Garlic is a hardy clump forming plant growing to 70cm high. It dies back to the bulbs in cold weather, then regrows in the warmer months. It prefers a rich, moist, fertile, sandy soil, moist but not excessively wet. It is also important to keep the soil weed free.
Propagate by dividing the root system or cloves in early autumn or early spring. Best planted in autumn about a month before the first frosts.
Roots develop in late autumn to give the plant a head start in spring.
Plant a 4 5cm diameter clove approx. 10 12cm apart in the rows and have the rows 30 40cm apart.
Leaves and roots being high in sulphur are a natural antibiotic and can be used as a medicine (for people or animals) or a spray (for controlling fungal diseases on plants).
- Weed control is particularly important. In most large commercial crops this is achieved by careful timing of weedicide applications.
- Growers in some areas use soil and tissue culture testing to help determine the type and timing of fertilizers.
- *Seed (ie: clove) planting machines are used to plant large scale crops.
It requires approx 400 kg (900 pounds) of cloves to plant one acre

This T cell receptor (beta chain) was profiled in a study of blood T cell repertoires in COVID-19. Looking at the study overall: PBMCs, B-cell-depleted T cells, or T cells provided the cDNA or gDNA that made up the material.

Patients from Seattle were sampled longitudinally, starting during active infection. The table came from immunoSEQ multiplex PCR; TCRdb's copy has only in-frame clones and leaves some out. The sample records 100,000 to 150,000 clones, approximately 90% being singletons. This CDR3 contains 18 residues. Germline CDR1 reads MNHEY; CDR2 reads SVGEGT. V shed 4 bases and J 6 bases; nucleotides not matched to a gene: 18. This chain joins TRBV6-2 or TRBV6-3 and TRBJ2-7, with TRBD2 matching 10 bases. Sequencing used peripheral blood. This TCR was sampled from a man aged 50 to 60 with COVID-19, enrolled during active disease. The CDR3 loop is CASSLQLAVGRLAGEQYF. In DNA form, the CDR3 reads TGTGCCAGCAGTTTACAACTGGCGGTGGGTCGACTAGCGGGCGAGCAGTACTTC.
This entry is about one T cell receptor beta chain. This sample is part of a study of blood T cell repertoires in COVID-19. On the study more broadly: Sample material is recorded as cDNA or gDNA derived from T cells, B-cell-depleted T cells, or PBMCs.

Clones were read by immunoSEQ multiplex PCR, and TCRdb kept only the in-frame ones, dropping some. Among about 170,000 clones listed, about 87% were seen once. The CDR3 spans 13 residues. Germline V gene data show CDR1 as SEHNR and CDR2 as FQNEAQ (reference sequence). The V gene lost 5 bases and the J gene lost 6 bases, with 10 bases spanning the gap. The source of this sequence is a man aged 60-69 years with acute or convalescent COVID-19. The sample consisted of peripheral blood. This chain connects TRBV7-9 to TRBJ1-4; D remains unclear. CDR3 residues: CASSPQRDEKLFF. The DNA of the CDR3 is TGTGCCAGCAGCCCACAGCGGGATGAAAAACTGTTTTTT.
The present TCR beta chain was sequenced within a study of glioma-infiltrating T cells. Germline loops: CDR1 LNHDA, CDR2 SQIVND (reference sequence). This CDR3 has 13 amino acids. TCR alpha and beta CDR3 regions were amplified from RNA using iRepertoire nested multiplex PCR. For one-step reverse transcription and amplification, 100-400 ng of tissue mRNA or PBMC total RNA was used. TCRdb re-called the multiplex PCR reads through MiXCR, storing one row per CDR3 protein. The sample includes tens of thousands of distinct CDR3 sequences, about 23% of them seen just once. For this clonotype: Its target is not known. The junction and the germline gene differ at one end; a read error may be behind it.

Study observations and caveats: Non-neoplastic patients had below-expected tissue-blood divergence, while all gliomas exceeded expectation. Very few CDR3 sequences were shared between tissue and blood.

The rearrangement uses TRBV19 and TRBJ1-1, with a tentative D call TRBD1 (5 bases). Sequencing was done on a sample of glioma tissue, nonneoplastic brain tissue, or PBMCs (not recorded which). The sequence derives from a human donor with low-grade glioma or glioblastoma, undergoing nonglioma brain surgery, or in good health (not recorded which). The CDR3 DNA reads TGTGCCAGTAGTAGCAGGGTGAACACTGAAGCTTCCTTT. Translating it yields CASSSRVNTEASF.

Garlic responds well to fertilizer, but does not require as heavy feeding as other crops. For high yields, the upper 60cm of soil needs to remain moist, however over watering can be disastrous. Weeds are controlled by shallow cultivation. The bulb clove development commences when the leaves stop growing. To get maximum yields, it is necessary to get maximum top growth before this point.
Cloves should be stored at 0 2 degrees celsius.
Storing at too high or low a temperature can cause side shooting and delayed maturity. A pre cooling treatment at 19 degrees celsius for two weeks will result in the plants maturing two to four weeks earlier once cloves are removed from storage and planted out.
- If harvested into bins where humidity becomes too high, rot can set in.
- Care must be taken to cure and dry garlic before storage.
- Bruising can occur if harvested by machines operating at too high a speed. (or with badly designed harvesting machines).
- Varieties vary in their keeping quality